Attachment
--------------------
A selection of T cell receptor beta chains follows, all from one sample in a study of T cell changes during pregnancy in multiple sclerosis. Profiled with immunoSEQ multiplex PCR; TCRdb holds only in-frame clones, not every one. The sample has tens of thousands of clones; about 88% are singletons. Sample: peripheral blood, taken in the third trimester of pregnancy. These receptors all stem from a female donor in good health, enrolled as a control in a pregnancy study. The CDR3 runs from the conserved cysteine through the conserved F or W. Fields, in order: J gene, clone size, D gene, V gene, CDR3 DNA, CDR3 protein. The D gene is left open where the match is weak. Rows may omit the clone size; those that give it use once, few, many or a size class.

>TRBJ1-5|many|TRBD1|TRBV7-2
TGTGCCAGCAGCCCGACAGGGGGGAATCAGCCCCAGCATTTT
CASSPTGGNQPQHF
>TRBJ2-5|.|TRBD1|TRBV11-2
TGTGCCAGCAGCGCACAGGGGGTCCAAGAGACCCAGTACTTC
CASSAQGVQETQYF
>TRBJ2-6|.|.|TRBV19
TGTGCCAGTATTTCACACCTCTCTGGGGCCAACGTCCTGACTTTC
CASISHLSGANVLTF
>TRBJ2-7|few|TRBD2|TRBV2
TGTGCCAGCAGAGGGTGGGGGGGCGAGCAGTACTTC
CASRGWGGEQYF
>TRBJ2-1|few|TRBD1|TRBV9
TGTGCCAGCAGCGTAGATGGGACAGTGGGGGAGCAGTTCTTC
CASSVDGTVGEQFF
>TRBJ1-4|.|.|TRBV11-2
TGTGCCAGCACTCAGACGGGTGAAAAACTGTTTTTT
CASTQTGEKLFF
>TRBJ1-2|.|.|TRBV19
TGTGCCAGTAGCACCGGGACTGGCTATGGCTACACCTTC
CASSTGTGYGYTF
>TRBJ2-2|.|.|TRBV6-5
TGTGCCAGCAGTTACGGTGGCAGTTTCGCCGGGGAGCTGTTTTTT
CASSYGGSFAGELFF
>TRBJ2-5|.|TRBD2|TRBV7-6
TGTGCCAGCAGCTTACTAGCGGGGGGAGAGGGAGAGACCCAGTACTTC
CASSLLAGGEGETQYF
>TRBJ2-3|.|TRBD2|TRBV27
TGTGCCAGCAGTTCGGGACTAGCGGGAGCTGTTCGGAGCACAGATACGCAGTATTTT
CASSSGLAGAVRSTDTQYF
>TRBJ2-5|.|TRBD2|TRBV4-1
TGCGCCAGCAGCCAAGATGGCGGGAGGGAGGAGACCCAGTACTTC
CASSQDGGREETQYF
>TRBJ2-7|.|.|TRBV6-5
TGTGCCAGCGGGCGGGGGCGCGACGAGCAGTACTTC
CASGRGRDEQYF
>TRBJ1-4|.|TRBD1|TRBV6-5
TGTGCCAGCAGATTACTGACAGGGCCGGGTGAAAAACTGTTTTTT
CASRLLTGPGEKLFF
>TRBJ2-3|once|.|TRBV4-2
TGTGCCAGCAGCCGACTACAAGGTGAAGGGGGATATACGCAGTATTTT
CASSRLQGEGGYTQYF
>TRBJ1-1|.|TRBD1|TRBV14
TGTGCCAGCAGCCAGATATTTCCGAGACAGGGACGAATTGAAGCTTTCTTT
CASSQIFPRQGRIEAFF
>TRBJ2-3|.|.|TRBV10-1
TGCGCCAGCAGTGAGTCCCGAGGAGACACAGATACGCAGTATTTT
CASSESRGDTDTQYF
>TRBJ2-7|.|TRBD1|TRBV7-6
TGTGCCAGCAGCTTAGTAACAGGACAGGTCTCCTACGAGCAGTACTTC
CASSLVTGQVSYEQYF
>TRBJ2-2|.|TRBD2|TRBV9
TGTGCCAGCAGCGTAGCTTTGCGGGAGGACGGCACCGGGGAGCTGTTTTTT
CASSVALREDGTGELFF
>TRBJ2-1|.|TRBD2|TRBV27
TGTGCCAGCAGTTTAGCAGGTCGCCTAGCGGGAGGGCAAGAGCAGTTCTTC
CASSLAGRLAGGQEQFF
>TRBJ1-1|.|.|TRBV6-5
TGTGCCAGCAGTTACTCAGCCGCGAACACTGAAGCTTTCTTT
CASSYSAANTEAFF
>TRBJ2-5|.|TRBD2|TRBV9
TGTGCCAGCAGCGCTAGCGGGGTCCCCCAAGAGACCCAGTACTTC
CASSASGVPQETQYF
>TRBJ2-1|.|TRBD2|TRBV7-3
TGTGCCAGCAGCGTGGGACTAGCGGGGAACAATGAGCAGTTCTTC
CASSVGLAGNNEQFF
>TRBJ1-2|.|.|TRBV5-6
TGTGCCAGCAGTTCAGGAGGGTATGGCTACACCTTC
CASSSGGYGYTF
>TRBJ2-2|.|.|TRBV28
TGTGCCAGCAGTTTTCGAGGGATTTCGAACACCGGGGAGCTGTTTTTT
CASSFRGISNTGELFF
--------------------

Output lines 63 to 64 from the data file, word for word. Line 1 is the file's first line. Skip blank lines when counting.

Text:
TGTGCCAGCAGCGCTAGCGGGGTCCCCCAAGAGACCCAGTACTTC
CASSASGVPQETQYF